That really shows how little importance they give to such a fundamental activity in human history. We can see play even in other animals – I certainly witness it daily with my two cats – and that sure means something. Play is the basis of social interaction and serves as a simulation for a number of tasks animals will have to carry out throughout their lives in order to survive. Hunting, escaping from predation, testing their body limits, communicating and negotiating. In humans, as Maria Montessori put it:
Play is the work of the childMaria Montessori
When we see kids playing, we realize that they’re sharing intention, communicating their feelings and thoughts, setting up goals and rules, engaging in physical and mental activity, collaborating and competing, analyzing others’ behavior, making predictions and decisions and more. As humans evolved, we can be sure that play played a vital role in how we developed language and, thus, our brains.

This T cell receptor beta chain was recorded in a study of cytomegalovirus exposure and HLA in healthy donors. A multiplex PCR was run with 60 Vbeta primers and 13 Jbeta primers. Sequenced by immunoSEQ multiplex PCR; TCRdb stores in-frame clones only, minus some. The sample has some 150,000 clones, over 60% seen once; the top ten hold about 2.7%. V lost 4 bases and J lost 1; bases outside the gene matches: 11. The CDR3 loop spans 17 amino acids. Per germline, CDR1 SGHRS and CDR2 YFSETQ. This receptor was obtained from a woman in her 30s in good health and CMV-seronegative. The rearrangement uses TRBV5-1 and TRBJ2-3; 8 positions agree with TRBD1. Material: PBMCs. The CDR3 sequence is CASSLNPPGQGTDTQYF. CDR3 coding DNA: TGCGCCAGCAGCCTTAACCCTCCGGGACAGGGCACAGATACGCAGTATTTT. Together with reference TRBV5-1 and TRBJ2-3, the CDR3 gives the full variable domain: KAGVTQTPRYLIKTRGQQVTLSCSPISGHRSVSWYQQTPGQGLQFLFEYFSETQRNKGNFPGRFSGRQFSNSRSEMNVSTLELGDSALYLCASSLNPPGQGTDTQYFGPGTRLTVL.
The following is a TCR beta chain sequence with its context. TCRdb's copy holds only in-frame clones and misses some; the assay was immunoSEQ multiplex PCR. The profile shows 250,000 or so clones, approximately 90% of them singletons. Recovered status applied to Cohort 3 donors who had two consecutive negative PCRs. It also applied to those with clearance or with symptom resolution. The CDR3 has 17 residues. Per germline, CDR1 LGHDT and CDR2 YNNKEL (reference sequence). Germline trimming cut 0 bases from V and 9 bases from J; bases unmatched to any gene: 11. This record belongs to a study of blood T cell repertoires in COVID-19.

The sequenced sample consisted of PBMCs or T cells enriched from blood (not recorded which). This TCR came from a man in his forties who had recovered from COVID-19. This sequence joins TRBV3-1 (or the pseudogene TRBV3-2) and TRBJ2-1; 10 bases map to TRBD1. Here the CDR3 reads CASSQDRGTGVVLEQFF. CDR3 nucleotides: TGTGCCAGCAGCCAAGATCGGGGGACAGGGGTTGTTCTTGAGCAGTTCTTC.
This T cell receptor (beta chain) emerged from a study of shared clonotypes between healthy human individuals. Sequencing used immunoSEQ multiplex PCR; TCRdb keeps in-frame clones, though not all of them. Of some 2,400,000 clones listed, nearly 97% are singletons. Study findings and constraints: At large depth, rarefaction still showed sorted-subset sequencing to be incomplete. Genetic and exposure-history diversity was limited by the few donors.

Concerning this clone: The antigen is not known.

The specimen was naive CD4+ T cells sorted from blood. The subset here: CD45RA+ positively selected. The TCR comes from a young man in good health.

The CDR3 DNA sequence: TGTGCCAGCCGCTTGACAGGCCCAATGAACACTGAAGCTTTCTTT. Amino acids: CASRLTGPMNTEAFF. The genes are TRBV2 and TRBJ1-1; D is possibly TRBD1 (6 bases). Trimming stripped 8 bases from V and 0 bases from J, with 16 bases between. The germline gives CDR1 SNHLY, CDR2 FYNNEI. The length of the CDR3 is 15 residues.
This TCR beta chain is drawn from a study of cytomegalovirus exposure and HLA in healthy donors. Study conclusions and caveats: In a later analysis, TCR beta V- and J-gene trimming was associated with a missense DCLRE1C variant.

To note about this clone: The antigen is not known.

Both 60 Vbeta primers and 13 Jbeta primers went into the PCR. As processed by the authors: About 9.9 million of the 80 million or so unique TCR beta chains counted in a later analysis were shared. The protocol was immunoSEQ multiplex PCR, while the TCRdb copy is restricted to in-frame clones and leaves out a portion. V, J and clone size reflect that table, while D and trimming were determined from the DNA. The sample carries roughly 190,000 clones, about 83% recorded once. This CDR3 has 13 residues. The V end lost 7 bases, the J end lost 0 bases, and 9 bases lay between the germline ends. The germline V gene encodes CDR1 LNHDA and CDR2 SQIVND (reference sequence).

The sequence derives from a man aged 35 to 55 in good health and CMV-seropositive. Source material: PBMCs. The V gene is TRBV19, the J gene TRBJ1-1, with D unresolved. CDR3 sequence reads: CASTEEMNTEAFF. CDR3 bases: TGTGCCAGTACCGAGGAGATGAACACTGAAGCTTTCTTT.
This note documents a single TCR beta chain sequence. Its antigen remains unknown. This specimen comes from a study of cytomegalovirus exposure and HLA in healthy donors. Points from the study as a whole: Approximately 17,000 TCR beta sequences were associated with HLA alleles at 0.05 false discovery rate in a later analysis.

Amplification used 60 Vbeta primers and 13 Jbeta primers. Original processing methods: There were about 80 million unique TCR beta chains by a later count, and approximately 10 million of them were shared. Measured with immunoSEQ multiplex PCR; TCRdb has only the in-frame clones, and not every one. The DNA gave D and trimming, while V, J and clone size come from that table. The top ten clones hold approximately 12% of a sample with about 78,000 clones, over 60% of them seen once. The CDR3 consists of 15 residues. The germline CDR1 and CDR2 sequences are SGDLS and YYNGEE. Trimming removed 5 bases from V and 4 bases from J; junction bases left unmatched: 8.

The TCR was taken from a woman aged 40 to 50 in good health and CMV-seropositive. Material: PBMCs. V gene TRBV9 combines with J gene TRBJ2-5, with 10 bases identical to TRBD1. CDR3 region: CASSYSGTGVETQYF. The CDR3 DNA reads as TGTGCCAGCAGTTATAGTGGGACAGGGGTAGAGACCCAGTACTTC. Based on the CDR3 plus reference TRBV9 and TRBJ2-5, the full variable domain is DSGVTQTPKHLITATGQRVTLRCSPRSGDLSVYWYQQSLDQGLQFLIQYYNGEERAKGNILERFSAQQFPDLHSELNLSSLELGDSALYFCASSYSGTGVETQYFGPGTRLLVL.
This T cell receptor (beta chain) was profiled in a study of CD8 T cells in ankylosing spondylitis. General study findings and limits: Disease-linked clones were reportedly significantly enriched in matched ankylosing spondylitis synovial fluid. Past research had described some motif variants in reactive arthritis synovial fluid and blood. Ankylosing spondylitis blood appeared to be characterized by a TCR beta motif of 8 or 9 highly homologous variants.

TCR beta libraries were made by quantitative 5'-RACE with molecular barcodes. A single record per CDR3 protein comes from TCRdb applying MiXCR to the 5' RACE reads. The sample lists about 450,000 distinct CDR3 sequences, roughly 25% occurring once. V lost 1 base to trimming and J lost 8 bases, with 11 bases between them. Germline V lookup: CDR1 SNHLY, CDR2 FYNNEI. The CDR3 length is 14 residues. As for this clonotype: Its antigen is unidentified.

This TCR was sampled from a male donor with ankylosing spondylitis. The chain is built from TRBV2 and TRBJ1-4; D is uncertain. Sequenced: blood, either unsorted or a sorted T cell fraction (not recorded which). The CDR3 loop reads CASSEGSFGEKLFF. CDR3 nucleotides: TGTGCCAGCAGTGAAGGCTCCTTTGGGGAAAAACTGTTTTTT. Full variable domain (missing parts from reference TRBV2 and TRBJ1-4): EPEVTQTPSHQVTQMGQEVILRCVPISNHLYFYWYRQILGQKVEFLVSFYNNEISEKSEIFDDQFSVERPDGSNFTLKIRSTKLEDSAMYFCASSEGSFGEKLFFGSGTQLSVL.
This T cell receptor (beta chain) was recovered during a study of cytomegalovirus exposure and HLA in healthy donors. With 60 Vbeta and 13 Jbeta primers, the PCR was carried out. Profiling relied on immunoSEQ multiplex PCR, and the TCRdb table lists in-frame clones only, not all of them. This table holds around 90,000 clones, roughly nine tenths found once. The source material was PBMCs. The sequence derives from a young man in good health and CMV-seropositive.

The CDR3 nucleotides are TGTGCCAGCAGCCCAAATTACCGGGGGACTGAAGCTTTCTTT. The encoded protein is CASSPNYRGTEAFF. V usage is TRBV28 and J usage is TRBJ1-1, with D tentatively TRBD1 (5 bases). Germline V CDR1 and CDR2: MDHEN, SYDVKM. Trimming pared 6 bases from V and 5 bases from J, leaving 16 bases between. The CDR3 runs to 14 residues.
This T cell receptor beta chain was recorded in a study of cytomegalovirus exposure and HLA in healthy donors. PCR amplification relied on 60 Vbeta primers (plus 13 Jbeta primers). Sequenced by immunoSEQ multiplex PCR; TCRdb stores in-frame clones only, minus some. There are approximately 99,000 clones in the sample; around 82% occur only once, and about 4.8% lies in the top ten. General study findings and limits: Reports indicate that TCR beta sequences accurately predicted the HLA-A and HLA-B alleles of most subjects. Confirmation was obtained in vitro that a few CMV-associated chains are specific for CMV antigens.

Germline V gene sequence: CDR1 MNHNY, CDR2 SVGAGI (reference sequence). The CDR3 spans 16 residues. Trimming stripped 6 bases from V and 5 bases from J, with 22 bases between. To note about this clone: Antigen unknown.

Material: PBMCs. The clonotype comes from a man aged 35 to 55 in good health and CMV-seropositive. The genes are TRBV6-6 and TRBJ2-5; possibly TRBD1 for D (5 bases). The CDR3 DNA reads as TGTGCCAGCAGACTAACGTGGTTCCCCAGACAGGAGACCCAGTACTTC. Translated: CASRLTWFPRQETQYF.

It is quite common to hear families who have children enrolled in an English course complain about how much kids draw, paint, and dance. If we think about how nature expresses intention and sends messages, we might think about how male peacocks show off their amazingly colored feathers to impress females, or how a type of puffer fish draws intricate circle patterns on the seafloor, or even how some whales sing, and other birds dance to attract the opposite sex or signal danger. Humans are no different. In fact, we have been able to take artistic expression to the next level.
Think about it. There’s evidence that humans could express themselves artistically for at least 40,000 years (cave paintings and sculptures). Many thousands of years before writing – which wasn’t invented until around 7,000 – 6,000 BC – humans used arts to record their stories, their knowledge, dreams, wishes, and daily lives.